The dollar hit a multi-month low against the euro and the yen on Tuesday on the prospects of monetary easing by the Federal Reserve while the safe-haven Swiss franc and gold rose on Middle East tensions.
The euro hit a three-month high of 1.14105 dollars, having gained 2.0 per cent from a two-week low of 1.1181 dollars touched a week ago as the dollar has lost steam. It last stood at 1.1406 dollars, up slightly on the day.
The U.S. currency slipped 0.35 per cent to 106.93 yen its lowest since its flash crash in early January.
The dollar index against a basket of six major rivals fell to its lowest level in three months to 95.943, having lost 1.7% during the latest five sessions.
Selling in the dollar has accelerated after the U.S. Federal Reserve last week signalled it would cut interest rates before year-end on mounting worries about fallout from tariff wars President Donald Trump is waging against China and other trading partners.
U.S. bond yields dropped on Monday, with money market derivatives increasing bets on a 50-basis-point rate cut next month. A 25 basis-point cut is already fully priced in.
Fed Chairman Jerome Powell and a few other of its policymakers are due to speak later on Tuesday.
Investors are waiting to see whether Trump and Chinese President Xi Jinping would at least call a truce in their trade war when they meet at the G20 summit in Osaka late this week.
Trump considers his meeting with Xi an opportunity to “maintain his engagement” and see where China is on their trade dispute, a senior U.S. official said on Monday.
Senior Chinese and U.S. trade officials spoke by telephone on Monday.
Kazushige Kaida, head of the forex at State Street Global Markets in Tokyo, said he believes the current market consensus is that the two leaders are “unlikely to agree on a deal”.
If there’s no trade agreement, Trump’s administration could levy tariffs on an additional 300 billion dollars of Chinese imports as early as next month, a step that would cement expectations of a large rate cut by the Fed.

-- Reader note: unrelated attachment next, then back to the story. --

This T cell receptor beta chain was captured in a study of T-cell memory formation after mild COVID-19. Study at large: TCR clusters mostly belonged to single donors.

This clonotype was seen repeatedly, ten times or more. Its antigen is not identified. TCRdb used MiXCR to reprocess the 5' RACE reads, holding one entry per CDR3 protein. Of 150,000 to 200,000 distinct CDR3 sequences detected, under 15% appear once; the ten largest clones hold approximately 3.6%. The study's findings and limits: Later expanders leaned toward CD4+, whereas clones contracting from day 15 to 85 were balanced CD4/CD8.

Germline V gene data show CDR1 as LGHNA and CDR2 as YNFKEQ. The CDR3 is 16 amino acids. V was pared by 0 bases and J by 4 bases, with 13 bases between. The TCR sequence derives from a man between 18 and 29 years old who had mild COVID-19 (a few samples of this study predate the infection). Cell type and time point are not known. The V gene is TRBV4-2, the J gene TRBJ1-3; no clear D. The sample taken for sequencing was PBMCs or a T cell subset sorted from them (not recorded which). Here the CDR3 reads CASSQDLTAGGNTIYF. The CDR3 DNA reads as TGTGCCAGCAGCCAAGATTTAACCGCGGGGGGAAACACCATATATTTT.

The dollar’s weakness was the most notable against traditional safe-haven assets, reflecting concerns about tensions between the United States and Iran.
Trump targeted Iranian Supreme Leader Ayatollah Ali Khamenei and other top Iranian officials with sanctions on Monday, taking a dramatic, unprecedented step to increase pressure on Iran, after Tehran’s downing of an unmanned American drone near the Strait of Hormuz.
The dollar slipped to 0.9710 francs, its lowest since late September.
The Swiss currency held firm against the euro to 1.1072 per euro, within touching distance of 1.1057 hit its highest on Thursday since July 2017.
Gold also shot up 0.85 per cent to 1,431.2 dollars per ounce, reaching its highest levels in nearly six years.
Even the price of bitcoin held firm, staying near a one-year high above 11,000.
“Assets that can be used as an alternative means of settlement are favoured, as the dollar is being shunned. Geopolitics and the Fed are two main reasons behind this,” said Ayako Sera, market economist at Sumitomo Mitsui Trust Bank.
The British pound remains dogged by Brexit concerns as Eurosceptic Boris Johnson is seen as likely to win a majority of votes from Conservative party members who will decide the next leader and prime minister.
Johnson reiterated his promise to take Britain out of the European Union on Oct. 31, with or without a deal.
The pound fetched 1.2743 dollars, capped by resistance around 1.2760-65 dollar.
Against the euro, the pound was on the back foot at 89.455 pence per euro, near five-month lows of 89.74 set a week ago.